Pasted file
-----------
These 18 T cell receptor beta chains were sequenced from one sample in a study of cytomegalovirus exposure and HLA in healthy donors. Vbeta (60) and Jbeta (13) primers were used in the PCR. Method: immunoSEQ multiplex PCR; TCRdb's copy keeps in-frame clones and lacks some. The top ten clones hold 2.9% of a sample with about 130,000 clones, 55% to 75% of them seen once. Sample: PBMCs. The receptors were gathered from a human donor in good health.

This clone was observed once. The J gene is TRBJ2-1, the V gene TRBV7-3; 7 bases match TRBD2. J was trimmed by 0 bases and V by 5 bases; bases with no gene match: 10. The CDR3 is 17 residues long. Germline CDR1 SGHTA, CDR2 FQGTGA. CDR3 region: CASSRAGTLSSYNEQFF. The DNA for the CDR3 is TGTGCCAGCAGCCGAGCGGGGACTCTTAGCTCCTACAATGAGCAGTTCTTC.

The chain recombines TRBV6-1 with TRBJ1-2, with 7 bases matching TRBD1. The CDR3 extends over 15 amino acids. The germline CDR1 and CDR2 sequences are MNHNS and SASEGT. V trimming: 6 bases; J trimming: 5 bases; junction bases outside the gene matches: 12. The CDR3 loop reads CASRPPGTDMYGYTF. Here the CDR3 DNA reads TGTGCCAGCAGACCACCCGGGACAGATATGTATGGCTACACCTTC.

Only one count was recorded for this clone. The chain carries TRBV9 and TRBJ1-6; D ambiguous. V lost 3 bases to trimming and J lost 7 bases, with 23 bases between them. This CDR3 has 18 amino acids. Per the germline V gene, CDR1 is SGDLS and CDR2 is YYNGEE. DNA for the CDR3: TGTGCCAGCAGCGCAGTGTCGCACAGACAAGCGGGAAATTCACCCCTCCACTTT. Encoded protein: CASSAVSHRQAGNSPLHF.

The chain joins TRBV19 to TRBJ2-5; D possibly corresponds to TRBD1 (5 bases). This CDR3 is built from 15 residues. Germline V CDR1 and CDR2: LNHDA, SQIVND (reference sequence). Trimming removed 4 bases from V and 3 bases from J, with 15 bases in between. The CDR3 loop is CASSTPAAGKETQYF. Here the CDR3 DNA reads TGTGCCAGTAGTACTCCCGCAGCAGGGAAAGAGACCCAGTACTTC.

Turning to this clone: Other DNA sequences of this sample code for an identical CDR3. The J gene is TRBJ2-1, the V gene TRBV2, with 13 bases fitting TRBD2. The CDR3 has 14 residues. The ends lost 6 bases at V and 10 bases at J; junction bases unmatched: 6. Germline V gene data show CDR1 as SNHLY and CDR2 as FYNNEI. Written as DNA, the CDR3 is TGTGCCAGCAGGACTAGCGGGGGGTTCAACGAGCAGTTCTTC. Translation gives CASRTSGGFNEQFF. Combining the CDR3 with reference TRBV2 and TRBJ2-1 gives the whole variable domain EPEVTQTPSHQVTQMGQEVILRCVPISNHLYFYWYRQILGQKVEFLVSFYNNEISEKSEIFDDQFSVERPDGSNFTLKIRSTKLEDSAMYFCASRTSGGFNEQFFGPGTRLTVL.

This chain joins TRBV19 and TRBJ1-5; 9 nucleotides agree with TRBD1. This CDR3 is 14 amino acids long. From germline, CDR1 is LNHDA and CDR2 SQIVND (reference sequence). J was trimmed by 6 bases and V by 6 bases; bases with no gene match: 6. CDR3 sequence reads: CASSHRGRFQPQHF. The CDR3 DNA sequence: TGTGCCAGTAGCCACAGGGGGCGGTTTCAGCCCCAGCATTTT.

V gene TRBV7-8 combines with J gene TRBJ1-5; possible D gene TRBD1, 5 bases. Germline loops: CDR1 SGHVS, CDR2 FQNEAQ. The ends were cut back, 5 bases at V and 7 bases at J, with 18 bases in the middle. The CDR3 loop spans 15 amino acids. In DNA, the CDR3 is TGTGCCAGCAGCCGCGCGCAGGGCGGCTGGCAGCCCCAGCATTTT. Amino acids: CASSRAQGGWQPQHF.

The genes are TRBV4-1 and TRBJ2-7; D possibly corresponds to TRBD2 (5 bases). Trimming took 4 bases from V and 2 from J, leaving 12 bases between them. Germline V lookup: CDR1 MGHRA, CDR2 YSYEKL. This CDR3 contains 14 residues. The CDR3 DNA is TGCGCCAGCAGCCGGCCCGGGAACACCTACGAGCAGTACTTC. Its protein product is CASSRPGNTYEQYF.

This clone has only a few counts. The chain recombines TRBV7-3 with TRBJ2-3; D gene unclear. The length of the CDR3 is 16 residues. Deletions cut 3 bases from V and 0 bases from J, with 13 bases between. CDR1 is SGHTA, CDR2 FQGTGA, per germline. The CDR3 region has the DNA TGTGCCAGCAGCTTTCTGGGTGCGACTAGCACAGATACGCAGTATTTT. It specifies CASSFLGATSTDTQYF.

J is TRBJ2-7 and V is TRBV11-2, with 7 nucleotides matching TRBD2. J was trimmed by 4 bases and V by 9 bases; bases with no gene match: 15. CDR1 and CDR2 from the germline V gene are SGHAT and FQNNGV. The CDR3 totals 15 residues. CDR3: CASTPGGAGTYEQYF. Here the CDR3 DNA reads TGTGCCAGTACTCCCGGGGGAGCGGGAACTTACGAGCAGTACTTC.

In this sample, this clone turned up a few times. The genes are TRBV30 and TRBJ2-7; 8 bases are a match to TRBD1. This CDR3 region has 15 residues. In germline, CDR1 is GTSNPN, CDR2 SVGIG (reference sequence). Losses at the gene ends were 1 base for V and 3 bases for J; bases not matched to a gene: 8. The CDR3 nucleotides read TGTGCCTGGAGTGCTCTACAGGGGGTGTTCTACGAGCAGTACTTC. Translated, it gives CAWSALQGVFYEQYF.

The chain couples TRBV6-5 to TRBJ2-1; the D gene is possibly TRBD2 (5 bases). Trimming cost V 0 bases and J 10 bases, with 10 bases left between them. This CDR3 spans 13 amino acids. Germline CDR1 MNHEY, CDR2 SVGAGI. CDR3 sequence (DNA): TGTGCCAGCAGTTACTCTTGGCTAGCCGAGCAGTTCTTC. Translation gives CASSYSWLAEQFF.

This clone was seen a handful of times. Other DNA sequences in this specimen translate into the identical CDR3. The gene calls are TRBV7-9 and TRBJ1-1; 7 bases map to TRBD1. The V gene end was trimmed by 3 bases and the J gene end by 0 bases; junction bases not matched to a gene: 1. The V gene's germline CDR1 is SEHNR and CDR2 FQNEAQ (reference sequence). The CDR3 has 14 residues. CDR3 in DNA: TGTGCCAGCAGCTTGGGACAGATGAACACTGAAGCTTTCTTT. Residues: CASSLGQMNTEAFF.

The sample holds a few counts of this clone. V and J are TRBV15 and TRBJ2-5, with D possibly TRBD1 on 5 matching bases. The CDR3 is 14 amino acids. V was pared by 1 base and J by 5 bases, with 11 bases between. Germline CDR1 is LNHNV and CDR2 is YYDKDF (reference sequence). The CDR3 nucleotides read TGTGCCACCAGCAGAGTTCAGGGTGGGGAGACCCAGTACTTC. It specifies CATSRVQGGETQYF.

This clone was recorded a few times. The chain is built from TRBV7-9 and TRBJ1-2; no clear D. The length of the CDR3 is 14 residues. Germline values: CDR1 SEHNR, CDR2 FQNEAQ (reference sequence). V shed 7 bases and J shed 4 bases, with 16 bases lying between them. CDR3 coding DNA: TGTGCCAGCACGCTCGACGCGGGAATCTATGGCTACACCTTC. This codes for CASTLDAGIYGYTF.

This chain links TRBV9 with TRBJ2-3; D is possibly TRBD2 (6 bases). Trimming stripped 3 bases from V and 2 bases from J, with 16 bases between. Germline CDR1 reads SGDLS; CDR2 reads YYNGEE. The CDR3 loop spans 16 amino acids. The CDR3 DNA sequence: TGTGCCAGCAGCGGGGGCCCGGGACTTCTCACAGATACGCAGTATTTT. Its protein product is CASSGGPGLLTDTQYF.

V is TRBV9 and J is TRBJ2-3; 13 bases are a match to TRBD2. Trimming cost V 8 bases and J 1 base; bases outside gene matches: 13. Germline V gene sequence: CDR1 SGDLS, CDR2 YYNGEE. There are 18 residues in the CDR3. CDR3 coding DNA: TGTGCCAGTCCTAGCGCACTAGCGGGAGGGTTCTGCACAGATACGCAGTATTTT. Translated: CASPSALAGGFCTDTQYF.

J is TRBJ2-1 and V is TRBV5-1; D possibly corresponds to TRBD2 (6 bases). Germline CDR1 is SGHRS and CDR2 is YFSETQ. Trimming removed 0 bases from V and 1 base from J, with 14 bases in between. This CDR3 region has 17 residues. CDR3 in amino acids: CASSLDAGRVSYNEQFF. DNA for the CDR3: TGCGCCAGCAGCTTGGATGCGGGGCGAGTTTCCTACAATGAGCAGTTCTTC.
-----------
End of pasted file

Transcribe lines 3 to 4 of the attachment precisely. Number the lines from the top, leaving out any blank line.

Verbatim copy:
The chain recombines TRBV6-1 with TRBJ1-2, with 7 bases matching TRBD1. The CDR3 extends over 15 amino acids. The germline CDR1 and CDR2 sequences are MNHNS and SASEGT. V trimming: 6 bases; J trimming: 5 bases; junction bases outside the gene matches: 12. The CDR3 loop reads CASRPPGTDMYGYTF. Here the CDR3 DNA reads TGTGCCAGCAGACCACCCGGGACAGATATGTATGGCTACACCTTC.

Only one count was recorded for this clone. The chain carries TRBV9 and TRBJ1-6; D ambiguous. V lost 3 bases to trimming and J lost 7 bases, with 23 bases between them. This CDR3 has 18 amino acids. Per the germline V gene, CDR1 is SGDLS and CDR2 is YYNGEE. DNA for the CDR3: TGTGCCAGCAGCGCAGTGTCGCACAGACAAGCGGGAAATTCACCCCTCCACTTT. Encoded protein: CASSAVSHRQAGNSPLHF.